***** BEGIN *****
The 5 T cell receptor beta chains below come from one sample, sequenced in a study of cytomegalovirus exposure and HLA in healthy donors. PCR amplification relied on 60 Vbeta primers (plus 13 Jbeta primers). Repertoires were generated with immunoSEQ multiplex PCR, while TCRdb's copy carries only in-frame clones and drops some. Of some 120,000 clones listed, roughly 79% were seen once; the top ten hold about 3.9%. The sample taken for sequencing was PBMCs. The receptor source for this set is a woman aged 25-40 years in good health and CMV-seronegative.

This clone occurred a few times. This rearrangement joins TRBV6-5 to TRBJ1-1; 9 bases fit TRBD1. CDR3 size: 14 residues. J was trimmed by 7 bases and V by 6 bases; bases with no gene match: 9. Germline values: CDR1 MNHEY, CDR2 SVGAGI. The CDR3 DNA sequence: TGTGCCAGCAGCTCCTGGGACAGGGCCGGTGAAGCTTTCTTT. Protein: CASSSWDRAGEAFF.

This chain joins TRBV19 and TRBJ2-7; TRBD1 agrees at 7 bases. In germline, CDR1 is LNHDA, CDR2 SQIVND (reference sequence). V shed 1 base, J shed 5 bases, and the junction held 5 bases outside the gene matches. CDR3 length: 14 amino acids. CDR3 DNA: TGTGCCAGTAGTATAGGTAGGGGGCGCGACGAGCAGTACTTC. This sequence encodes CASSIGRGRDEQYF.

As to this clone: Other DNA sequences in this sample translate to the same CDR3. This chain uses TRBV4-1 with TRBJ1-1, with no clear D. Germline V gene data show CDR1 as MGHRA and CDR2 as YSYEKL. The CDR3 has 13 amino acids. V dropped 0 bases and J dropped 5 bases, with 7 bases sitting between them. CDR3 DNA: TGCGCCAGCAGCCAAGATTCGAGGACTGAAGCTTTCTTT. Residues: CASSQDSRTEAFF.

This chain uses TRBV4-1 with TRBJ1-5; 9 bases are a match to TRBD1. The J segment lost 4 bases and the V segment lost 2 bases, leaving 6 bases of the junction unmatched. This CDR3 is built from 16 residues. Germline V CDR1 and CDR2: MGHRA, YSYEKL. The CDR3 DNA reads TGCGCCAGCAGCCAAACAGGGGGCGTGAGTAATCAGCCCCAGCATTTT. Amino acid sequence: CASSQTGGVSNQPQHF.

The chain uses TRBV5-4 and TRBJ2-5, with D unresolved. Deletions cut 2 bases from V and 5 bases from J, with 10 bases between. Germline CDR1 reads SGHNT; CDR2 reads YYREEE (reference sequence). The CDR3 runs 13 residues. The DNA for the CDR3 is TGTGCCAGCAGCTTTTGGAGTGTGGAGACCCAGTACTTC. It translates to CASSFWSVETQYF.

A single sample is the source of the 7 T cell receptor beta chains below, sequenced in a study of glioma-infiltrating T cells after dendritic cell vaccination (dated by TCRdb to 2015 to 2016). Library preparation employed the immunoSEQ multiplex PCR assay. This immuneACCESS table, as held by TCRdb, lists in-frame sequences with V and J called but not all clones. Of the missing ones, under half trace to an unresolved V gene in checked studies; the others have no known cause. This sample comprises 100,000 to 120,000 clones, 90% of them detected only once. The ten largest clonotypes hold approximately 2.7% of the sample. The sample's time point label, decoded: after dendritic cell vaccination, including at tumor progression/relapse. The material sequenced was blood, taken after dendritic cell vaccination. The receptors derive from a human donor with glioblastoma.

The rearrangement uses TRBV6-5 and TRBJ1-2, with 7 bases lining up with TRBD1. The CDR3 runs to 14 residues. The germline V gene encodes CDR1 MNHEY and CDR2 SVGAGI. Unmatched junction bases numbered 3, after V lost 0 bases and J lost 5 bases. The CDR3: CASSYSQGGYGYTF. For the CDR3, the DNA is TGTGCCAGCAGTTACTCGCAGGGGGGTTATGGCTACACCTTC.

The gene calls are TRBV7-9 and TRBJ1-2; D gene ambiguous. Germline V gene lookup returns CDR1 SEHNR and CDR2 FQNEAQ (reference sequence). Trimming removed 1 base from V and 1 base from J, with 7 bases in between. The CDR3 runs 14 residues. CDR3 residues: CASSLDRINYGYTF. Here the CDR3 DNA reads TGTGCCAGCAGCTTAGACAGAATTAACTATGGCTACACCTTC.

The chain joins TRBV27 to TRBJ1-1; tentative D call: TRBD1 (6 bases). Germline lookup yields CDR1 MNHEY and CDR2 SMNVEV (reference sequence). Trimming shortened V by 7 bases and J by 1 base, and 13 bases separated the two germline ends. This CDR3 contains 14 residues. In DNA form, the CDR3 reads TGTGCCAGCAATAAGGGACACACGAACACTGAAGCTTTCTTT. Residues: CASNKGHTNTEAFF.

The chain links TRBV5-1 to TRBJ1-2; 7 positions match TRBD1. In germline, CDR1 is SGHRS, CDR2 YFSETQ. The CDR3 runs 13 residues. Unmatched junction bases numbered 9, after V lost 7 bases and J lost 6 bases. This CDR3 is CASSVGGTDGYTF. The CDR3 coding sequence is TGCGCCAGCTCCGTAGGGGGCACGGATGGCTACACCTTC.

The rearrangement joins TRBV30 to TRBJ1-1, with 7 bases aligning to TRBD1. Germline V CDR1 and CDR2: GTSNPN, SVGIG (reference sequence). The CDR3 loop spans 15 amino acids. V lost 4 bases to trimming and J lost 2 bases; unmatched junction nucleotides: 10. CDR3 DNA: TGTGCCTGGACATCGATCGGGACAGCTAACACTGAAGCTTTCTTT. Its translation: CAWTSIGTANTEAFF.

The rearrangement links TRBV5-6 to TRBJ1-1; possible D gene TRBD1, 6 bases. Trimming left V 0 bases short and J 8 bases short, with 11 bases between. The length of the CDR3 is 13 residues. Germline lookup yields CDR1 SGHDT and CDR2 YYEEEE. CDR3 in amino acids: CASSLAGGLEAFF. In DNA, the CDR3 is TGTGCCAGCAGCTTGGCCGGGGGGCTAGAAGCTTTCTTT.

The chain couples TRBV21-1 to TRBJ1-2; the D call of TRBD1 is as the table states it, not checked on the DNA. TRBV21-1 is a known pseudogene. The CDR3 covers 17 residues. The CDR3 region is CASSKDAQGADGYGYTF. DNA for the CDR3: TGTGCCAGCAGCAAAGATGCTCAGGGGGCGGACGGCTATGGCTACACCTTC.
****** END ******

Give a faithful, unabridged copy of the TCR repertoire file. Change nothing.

The 5 T cell receptor beta chains below come from one sample, sequenced in a study of cytomegalovirus exposure and HLA in healthy donors. PCR amplification relied on 60 Vbeta primers (plus 13 Jbeta primers). Repertoires were generated with immunoSEQ multiplex PCR, while TCRdb's copy carries only in-frame clones and drops some. Of some 120,000 clones listed, roughly 79% were seen once; the top ten hold about 3.9%. The sample taken for sequencing was PBMCs. The receptor source for this set is a woman aged 25-40 years in good health and CMV-seronegative.

This clone occurred a few times. This rearrangement joins TRBV6-5 to TRBJ1-1; 9 bases fit TRBD1. CDR3 size: 14 residues. J was trimmed by 7 bases and V by 6 bases; bases with no gene match: 9. Germline values: CDR1 MNHEY, CDR2 SVGAGI. The CDR3 DNA sequence: TGTGCCAGCAGCTCCTGGGACAGGGCCGGTGAAGCTTTCTTT. Protein: CASSSWDRAGEAFF.

This chain joins TRBV19 and TRBJ2-7; TRBD1 agrees at 7 bases. In germline, CDR1 is LNHDA, CDR2 SQIVND (reference sequence). V shed 1 base, J shed 5 bases, and the junction held 5 bases outside the gene matches. CDR3 length: 14 amino acids. CDR3 DNA: TGTGCCAGTAGTATAGGTAGGGGGCGCGACGAGCAGTACTTC. This sequence encodes CASSIGRGRDEQYF.

As to this clone: Other DNA sequences in this sample translate to the same CDR3. This chain uses TRBV4-1 with TRBJ1-1, with no clear D. Germline V gene data show CDR1 as MGHRA and CDR2 as YSYEKL. The CDR3 has 13 amino acids. V dropped 0 bases and J dropped 5 bases, with 7 bases sitting between them. CDR3 DNA: TGCGCCAGCAGCCAAGATTCGAGGACTGAAGCTTTCTTT. Residues: CASSQDSRTEAFF.

This chain uses TRBV4-1 with TRBJ1-5; 9 bases are a match to TRBD1. The J segment lost 4 bases and the V segment lost 2 bases, leaving 6 bases of the junction unmatched. This CDR3 is built from 16 residues. Germline V CDR1 and CDR2: MGHRA, YSYEKL. The CDR3 DNA reads TGCGCCAGCAGCCAAACAGGGGGCGTGAGTAATCAGCCCCAGCATTTT. Amino acid sequence: CASSQTGGVSNQPQHF.

The chain uses TRBV5-4 and TRBJ2-5, with D unresolved. Deletions cut 2 bases from V and 5 bases from J, with 10 bases between. Germline CDR1 reads SGHNT; CDR2 reads YYREEE (reference sequence). The CDR3 runs 13 residues. The DNA for the CDR3 is TGTGCCAGCAGCTTTTGGAGTGTGGAGACCCAGTACTTC. It translates to CASSFWSVETQYF.

A single sample is the source of the 7 T cell receptor beta chains below, sequenced in a study of glioma-infiltrating T cells after dendritic cell vaccination (dated by TCRdb to 2015 to 2016). Library preparation employed the immunoSEQ multiplex PCR assay. This immuneACCESS table, as held by TCRdb, lists in-frame sequences with V and J called but not all clones. Of the missing ones, under half trace to an unresolved V gene in checked studies; the others have no known cause. This sample comprises 100,000 to 120,000 clones, 90% of them detected only once. The ten largest clonotypes hold approximately 2.7% of the sample. The sample's time point label, decoded: after dendritic cell vaccination, including at tumor progression/relapse. The material sequenced was blood, taken after dendritic cell vaccination. The receptors derive from a human donor with glioblastoma.

The rearrangement uses TRBV6-5 and TRBJ1-2, with 7 bases lining up with TRBD1. The CDR3 runs to 14 residues. The germline V gene encodes CDR1 MNHEY and CDR2 SVGAGI. Unmatched junction bases numbered 3, after V lost 0 bases and J lost 5 bases. The CDR3: CASSYSQGGYGYTF. For the CDR3, the DNA is TGTGCCAGCAGTTACTCGCAGGGGGGTTATGGCTACACCTTC.

The gene calls are TRBV7-9 and TRBJ1-2; D gene ambiguous. Germline V gene lookup returns CDR1 SEHNR and CDR2 FQNEAQ (reference sequence). Trimming removed 1 base from V and 1 base from J, with 7 bases in between. The CDR3 runs 14 residues. CDR3 residues: CASSLDRINYGYTF. Here the CDR3 DNA reads TGTGCCAGCAGCTTAGACAGAATTAACTATGGCTACACCTTC.

The chain joins TRBV27 to TRBJ1-1; tentative D call: TRBD1 (6 bases). Germline lookup yields CDR1 MNHEY and CDR2 SMNVEV (reference sequence). Trimming shortened V by 7 bases and J by 1 base, and 13 bases separated the two germline ends. This CDR3 contains 14 residues. In DNA form, the CDR3 reads TGTGCCAGCAATAAGGGACACACGAACACTGAAGCTTTCTTT. Residues: CASNKGHTNTEAFF.

The chain links TRBV5-1 to TRBJ1-2; 7 positions match TRBD1. In germline, CDR1 is SGHRS, CDR2 YFSETQ. The CDR3 runs 13 residues. Unmatched junction bases numbered 9, after V lost 7 bases and J lost 6 bases. This CDR3 is CASSVGGTDGYTF. The CDR3 coding sequence is TGCGCCAGCTCCGTAGGGGGCACGGATGGCTACACCTTC.

The rearrangement joins TRBV30 to TRBJ1-1, with 7 bases aligning to TRBD1. Germline V CDR1 and CDR2: GTSNPN, SVGIG (reference sequence). The CDR3 loop spans 15 amino acids. V lost 4 bases to trimming and J lost 2 bases; unmatched junction nucleotides: 10. CDR3 DNA: TGTGCCTGGACATCGATCGGGACAGCTAACACTGAAGCTTTCTTT. Its translation: CAWTSIGTANTEAFF.

The rearrangement links TRBV5-6 to TRBJ1-1; possible D gene TRBD1, 6 bases. Trimming left V 0 bases short and J 8 bases short, with 11 bases between. The length of the CDR3 is 13 residues. Germline lookup yields CDR1 SGHDT and CDR2 YYEEEE. CDR3 in amino acids: CASSLAGGLEAFF. In DNA, the CDR3 is TGTGCCAGCAGCTTGGCCGGGGGGCTAGAAGCTTTCTTT.

The chain couples TRBV21-1 to TRBJ1-2; the D call of TRBD1 is as the table states it, not checked on the DNA. TRBV21-1 is a known pseudogene. The CDR3 covers 17 residues. The CDR3 region is CASSKDAQGADGYGYTF. DNA for the CDR3: TGTGCCAGCAGCAAAGATGCTCAGGGGGCGGACGGCTATGGCTACACCTTC.